Weather Climate

Weather as it Relates to Increasing Property Insurance Premiums

February 28, 2024

Weather patterns and their impact on insurance premiums are intricately linked. Below is a breakdown of various types of weather and climate events that affect the United Sates as a whole when it comes to weather related insurance claims.

US Map_Climate Disasters


NOAA confirmed that U.S. natural disasters produced almost $93 billion in total losses throughout the course of 2023, affecting various communities and taking a serious toll on the national economy.


Severe weather/convective storms — 2023 saw 19 severe weather/convective storm events, including tornado outbreaks, heavy wind and rainfall, thunderstorms and hailstorms. Such storms cost an average of $2.4 billion per event.

Floods—There were four large-scale flooding events in 2023. On average, these disasters cost $4.5 billion per event.

Tropical cyclones—The country was affected by two tropical cyclones (e.g., hurricanes, monsoons and typhoons) last year. Such disasters often leave behind the most severe damage, costing an average of $22.2 billion per event.

Winter storms/cold waves—One winter storm/cold wave event took place this past year. On average, these disasters cost $4.5 billion per event.

Wildfires—There was one major wildfire event in 2023. Such disasters cost an average of $6.5 billion per event.

Droughts/heat waves—One drought/heat wave event occurred last year. On average, these disasters cost $11.4 billion per event.


Changes in weather can significantly impact insurance premiums due to their direct correlation with risk and the likelihood of claims. Here’s how different weather patterns can influence insurance premium increases:

  1. Severe Weather Events: Extreme weather events such as hurricanes, tornadoes, hailstorms, and floods can cause substantial damage to properties and infrastructure. Insurance companies anticipate higher claims payouts in regions prone to these events. Consequently, they adjust premiums to cover the increased risk of property damage and loss.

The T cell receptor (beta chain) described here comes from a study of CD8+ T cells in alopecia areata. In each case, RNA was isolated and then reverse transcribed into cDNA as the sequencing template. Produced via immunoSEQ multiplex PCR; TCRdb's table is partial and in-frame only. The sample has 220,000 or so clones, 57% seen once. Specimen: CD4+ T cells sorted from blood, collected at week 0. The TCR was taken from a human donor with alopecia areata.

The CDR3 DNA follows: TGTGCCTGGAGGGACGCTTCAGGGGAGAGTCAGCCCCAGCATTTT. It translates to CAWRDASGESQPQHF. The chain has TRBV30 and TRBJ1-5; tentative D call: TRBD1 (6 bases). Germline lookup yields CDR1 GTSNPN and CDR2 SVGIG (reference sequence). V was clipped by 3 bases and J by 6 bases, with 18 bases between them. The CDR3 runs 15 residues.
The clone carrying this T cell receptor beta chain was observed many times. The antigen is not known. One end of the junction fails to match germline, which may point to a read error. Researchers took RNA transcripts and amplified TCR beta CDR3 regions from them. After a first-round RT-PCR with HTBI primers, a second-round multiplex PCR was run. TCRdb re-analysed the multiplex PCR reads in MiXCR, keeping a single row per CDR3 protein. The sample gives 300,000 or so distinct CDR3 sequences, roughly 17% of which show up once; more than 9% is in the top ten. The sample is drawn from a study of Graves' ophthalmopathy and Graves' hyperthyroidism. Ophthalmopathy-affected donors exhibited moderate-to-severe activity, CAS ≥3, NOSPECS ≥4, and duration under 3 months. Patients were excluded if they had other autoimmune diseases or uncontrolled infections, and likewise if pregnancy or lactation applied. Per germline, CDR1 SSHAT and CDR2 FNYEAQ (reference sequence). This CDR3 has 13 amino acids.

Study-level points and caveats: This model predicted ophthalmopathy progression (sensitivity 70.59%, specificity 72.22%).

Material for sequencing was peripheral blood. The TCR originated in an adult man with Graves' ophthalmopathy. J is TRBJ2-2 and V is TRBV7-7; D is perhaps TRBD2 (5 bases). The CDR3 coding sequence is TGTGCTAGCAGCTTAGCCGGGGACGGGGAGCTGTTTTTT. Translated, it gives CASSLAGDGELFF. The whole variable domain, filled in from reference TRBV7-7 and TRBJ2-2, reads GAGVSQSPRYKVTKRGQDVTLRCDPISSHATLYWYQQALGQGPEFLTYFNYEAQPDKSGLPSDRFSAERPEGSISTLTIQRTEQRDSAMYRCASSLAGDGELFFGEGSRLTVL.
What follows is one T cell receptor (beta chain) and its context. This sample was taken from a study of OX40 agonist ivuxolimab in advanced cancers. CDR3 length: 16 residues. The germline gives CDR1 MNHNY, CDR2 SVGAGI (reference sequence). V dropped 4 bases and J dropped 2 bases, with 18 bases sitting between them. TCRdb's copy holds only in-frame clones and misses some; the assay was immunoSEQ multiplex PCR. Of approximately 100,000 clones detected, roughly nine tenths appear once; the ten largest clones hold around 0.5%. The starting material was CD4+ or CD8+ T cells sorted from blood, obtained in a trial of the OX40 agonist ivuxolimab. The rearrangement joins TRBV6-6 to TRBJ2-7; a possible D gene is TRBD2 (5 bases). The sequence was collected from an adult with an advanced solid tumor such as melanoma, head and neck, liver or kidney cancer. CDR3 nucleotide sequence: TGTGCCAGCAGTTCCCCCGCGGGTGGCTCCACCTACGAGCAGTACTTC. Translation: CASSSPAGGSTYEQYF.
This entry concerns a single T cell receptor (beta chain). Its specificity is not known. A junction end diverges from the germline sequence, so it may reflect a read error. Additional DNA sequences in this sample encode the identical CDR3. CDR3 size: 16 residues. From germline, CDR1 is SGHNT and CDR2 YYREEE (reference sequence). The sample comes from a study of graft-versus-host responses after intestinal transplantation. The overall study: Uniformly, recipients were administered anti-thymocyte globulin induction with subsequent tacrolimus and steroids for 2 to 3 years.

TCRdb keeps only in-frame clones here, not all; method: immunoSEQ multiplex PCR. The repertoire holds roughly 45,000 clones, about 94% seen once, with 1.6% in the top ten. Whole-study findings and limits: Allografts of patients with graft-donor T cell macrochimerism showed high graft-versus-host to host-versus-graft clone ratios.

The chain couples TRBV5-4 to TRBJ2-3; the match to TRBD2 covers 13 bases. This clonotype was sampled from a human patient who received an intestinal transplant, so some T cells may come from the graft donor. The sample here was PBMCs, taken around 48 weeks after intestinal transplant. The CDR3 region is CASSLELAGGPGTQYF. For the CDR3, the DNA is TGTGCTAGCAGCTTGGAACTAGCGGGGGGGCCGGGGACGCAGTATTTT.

2. Frequency and Severity of Natural Disasters: Climate change can lead to an increase in the frequency and severity of natural disasters. As a result, insurers may raise premiums to compensate for the elevated risk of claims associated with these events. For example, if an area experiences more frequent and intense wildfires or hurricanes, insurers may adjust premiums to reflect the heightened risk of property damage and loss.
  3. Property Location and Vulnerability: Properties located in areas prone to specific weather-related risks, such as coastal regions susceptible to storm surges or regions prone to wildfires, may face higher insurance premiums. Insurers consider the vulnerability of properties to weather-related hazards when determining premiums, reflecting the increased likelihood of claims in high-risk areas.
  4. Loss Experience and Claims Data: Insurance companies analyze historical loss experience and claims data to assess the impact of weather-related events on their portfolios. If there is a trend of increasing claims frequency or severity due to weather-related factors, insurers may adjust premiums to account for the elevated risk of future losses.
  5. Reinsurance Costs: Insurers often purchase reinsurance to mitigate their exposure to catastrophic losses resulting from weather-related events. If reinsurers increase their rates due to heightened weather-related risks, primary insurers may pass on these higher costs to policyholders through premium increases.
  6. Regulatory Requirements: Regulatory changes aimed at addressing climate-related risks can influence insurance premiums. Government regulations may require insurers to adjust their underwriting practices or offer coverage for specific weather-related perils, potentially affecting premium rates.
  7. Technological Advances and Risk Assessment: Advancements in technology, such as improved weather forecasting and risk modeling techniques, enable insurers to better assess and quantify weather-related risks. As insurers gain a more nuanced understanding of these risks, they may adjust premiums to reflect the latest insights and data.


Changes in weather patterns can lead to insurance premium increases by impacting the frequency and severity of claims, increasing property vulnerability, affecting reinsurance costs, and influencing regulatory requirements and risk assessment methodologies. Insurers adjust premiums to align with the evolving risk landscape and ensure their financial stability in the face of weather-related challenges.

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